My Life In Travel: Joanna Lumley, actress and broadcaster
'You could hear lions in the garden at night'
Friday 30 March 2012
First holiday memory?
My father was in the Army so I was born in India, came back to England by ship after the Partition, then went straight to Hong Kong and Malaysia.
My first real memory is travelling by armoured car when I was about six from Kuala Lumpur up to Fraser's Hill. It was measurably higher than where we were in the swelteringly hot city and suddenly we were up amid tall trees with monkeys in them. The great thrill was that it was cold enough to wear a cardigan – I'd never worn one before.
Strolling through the Swiss Alps in the summer with my husband. It was during filming for On Her Majesty's Secret Service near Mürren. There was no snow but just waist-high meadow flowers and the great Jungfrau mountain opposite. I spent many happy weeks there.
Favourite place in the British Isles?
Dumfriesshire in Scotland. We have a cottage there, high up on a hill. You can see nothing except larks and buzzards, sheep and grazing cattle. There are gorgeous walks and wild winds, snow in the winter, hot sun in the summer. It's empty and so very beautiful.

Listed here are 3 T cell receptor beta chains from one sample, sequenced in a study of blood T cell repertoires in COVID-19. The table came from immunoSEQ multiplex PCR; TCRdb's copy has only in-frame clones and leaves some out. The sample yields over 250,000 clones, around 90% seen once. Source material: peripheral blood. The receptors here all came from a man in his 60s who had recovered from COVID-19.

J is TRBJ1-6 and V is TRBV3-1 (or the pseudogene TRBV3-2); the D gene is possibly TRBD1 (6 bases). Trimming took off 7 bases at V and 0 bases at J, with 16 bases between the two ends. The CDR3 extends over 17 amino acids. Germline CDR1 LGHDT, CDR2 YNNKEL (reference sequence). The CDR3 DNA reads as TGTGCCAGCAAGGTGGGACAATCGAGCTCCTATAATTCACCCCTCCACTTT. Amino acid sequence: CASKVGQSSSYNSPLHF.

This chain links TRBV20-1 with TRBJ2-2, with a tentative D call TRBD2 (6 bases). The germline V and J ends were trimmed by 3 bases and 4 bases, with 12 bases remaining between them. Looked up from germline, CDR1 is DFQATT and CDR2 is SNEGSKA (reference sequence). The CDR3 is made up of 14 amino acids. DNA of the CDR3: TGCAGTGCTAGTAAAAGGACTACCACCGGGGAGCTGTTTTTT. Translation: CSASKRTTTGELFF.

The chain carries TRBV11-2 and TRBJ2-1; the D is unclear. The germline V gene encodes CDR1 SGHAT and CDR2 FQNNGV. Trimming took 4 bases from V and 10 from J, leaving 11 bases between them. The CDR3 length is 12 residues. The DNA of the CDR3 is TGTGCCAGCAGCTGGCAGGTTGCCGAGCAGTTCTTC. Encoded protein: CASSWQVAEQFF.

What have you learnt from your travels?
Roll your clothes up when you pack. They come out slightly less squashed and dreadful-looking that way. Also, take an army of plain black, white and khaki clothes – they're a lot more durable and you can always put on some vast orange wrap or green necklace and still look quite glamorous.
Ideal travelling companion?
I don't like sullen travellers or people who complain. I need someone who's interested. I travel a lot with film crews. The ones I'm with at the moment, who filmed the Nile journey with me for ITV and the Greek Odyssey, programme, are ideal. They're always polite and enthusiastic.
Beach bum, culture vulture or adrenalin junkie?
Culture vulture, though I don't mind rolling up my sleeves and getting a bit of bronze occasionally. I discovered you could get pretty much all of those things in Greece, island-hopping by ferry, climbing mountains and eating great food.
Greatest travel luxury?
I always have a huge shawl with me. You can wrap it around yourself if you're sleeping rough; make it into a pillow; or give yourself an extra layer of warmth. I have several chests full of them at home.
If you're in America, you might want Hemingway. In France, some Agatha Christie. Always have an autobiography of someone who's been to your destination. And, if you haven't read any Patrick Leigh Fermor, he's a good companion.
Where has seduced you?
Syria. I was doing a travel piece for a newspaper and it was the most spellbinding, majestic and thrilling place. There's an ancient city called Palmyra, in the desert northeast of Damascus, which is about as grand a place as you're ever likely to see on earth.
Better to travel or arrive?
I believe the journey is a destination in itself. I was virtually born in a suitcase and started moving as soon as I can remember. It's heavenly to arrive, but travelling is the real magic. The idea of gypsies, caravanserai and travel books have always thrilled me.